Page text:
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Christmas Customs

The first traces of Christmas observance found in ancient history are early in the second century, at least prior to A.D. 138. In some churches, the Epiphany and Christmas were celebrated as one festival.

In the fourth century, after an elaborate investigation, the 25th of December was agreed upon, and has ever since been observed throughout Christendom. There may be still more unbelievers, but the historical and astronomical evidence in favor of this day, amounts to almost a demonstration, if such language can ever be applied to that class of testimony.

We derive our Christmas customs more immediately from old England, where it was a religious, domestic and merry making festival, for every rank and every age.

This item, and others like it, can be found in Accessible Archive’s African American Newspapers Collection. This enormous collection of African American newspapers contains a wealth of information about cultural life and history during the 1800s and is rich with first-hand reports of the major events and issues of the day.


King George and the Indian Chiefs in London

This report from London appeared in the December 8, 1730 issue of The Pennsylvania Gazette.

September 10, 1730: Yesterday the Indian Chiefs were carried from their Lodgings in King street, Covent Garden, to the Plantation Office at Whitehill, guarded by two Files of Musketeers.

When they were brought up to the Lords Commissioners, they sang 4 or 5 Songs in their Country Language; after which the Interpreter was ordered to let them know that they were sent for there to join in Peace with King George and his People; and were desired to say, if they had any Thing further to offer relating to the Contract they had before entered into.

Upon which the King stood up, and gave a large Feather he had in his Hand to the Prince, who thereupon spoke to the Lords Commissioners to this Effect:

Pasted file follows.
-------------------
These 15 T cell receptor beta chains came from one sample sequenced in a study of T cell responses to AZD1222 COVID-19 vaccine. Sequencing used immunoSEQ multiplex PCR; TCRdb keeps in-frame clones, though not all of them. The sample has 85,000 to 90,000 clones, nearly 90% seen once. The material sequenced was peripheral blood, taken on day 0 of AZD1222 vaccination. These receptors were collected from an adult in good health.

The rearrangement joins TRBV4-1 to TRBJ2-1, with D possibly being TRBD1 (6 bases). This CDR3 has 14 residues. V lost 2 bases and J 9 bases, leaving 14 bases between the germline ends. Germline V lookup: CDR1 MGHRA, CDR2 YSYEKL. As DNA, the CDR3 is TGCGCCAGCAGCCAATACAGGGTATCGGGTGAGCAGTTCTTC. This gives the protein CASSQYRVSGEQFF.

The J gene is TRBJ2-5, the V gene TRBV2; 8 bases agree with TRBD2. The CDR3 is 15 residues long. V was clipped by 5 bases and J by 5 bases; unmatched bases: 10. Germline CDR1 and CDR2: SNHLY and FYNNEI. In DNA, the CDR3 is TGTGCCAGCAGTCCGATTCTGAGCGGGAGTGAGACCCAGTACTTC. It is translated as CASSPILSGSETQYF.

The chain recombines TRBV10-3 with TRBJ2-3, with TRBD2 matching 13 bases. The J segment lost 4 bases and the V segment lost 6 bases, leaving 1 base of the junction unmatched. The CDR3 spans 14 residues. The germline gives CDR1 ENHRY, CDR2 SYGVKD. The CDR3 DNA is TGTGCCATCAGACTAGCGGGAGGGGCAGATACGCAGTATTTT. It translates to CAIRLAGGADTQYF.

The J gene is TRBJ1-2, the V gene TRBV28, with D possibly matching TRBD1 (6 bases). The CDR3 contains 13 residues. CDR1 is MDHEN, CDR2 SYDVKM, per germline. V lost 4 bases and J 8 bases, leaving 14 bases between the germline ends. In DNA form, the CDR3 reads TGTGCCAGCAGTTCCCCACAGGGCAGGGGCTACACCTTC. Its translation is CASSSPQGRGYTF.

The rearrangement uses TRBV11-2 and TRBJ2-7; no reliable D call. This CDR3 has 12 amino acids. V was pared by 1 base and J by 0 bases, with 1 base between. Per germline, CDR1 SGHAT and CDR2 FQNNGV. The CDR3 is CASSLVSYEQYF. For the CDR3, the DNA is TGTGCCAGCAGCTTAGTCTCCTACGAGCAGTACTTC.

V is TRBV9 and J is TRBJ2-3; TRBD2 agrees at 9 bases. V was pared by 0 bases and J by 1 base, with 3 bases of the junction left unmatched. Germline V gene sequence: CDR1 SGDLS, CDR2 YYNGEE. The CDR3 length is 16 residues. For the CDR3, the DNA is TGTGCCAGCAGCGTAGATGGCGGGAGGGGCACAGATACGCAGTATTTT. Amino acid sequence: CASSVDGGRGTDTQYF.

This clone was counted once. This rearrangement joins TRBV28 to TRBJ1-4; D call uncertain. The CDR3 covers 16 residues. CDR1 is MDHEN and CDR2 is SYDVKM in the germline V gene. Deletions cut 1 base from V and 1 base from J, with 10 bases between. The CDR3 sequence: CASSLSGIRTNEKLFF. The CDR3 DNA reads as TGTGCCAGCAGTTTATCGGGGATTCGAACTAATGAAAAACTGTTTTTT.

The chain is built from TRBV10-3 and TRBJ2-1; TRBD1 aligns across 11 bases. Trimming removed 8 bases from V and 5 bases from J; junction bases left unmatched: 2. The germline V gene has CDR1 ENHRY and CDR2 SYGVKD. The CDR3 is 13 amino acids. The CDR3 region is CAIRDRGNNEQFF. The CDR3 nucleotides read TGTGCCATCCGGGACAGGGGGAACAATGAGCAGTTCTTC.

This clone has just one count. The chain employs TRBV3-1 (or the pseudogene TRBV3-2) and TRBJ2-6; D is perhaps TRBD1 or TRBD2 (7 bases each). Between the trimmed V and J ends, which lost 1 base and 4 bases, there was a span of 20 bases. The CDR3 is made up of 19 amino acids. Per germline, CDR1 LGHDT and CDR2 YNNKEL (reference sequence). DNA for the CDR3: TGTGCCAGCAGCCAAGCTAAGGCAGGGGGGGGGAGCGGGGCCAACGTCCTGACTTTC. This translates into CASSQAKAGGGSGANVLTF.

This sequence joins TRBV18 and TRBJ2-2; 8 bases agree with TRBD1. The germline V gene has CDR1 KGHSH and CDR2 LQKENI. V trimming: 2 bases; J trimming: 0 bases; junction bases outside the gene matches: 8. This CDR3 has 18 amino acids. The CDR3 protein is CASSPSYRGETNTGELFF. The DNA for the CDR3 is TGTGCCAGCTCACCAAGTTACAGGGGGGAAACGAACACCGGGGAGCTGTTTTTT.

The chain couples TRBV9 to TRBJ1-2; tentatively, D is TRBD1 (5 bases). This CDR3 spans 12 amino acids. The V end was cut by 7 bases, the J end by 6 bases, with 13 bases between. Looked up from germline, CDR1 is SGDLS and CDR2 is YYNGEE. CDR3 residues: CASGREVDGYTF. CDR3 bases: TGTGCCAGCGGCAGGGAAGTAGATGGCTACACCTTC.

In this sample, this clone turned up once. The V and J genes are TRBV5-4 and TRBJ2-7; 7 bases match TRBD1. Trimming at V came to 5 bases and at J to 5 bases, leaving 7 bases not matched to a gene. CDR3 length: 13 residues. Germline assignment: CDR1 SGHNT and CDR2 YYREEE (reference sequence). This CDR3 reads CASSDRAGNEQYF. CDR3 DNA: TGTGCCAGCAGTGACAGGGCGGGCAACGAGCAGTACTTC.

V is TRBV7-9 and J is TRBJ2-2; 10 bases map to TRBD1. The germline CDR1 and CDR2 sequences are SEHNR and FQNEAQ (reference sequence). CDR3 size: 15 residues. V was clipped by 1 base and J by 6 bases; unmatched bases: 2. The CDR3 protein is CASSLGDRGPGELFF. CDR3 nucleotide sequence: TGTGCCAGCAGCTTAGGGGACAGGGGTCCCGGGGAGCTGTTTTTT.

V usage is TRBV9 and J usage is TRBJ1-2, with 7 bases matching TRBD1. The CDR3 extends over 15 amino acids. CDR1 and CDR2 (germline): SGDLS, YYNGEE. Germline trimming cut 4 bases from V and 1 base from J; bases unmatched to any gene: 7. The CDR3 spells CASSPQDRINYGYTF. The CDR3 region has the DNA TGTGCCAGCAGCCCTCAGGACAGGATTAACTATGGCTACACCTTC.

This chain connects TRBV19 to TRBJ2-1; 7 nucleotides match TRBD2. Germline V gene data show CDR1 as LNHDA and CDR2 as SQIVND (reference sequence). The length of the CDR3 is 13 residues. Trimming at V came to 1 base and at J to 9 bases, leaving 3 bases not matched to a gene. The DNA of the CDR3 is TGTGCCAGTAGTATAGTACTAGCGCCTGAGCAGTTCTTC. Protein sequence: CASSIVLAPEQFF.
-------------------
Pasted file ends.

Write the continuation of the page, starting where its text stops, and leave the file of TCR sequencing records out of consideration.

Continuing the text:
That they were sensible of the good Usage they received since they came here, and that they would use our People always well; that they came here like Worms out of the Earth, naked, and that we had put fine Cloaths on their Backs, (pointing to the Cloaths) and that they never should forget such king Dealings, but should declare the same to their Countrymen.

The Pennsylvania Gazette was one of the United States’ most prominent newspapers from 1728—before the time period of the American Revolution—until 1800. Published in Philadelphia from 1728 through 1800, The Pennsylvania Gazette is considered The New York Times of the 18th century.
And thereupon the Prince laid the Feather with a Bit of Skin upon the Table, saying, It should be as good as the Bible to bind the Contract with King George; and said also, that a Feather should not better love his Son, than they would do us: So made a Peace.

The Commissioners then told them they should have a Copy of the Contract, with the King’s seal to it; and the Governor should entertain them; upon which the King got up and kiss’d the Commissioners, as the Prince had done before; the other Chiefs also did the same; whereupon they sang some more Songs, and then returned home.

Source: The Pennsylvania Gazette, December 8, 1730


Intelligent Suffrage

West Eau Clare, Wis., Dec. 20, 1869

DEAR REVOLUTION: The doleful condition of the enfranchised negroes suggests the question, whether when we call the ballot “the one thing needful,” we can mean any more than this. “It is that right without which there is no security for any other.”

At least three other things are needful to make it effective:

  • 1st. Education. We must teach them to vote right. The school is the only hope of the South, and the only hope for the Southern schools is in our pockets.
  • 2d. Independence. “ Electors meet in vain, when want makes them the slaves of the landlord.” Now, the negroes in America, as well as Hayti, the British West Indies, etc., show a general disposition to get and use land for themselves, in a very slovenly and lazy way indeed; still the tendency is wholesome, and we must inspire them with our own ambitious spirit, and make them not only desire land, but wealth.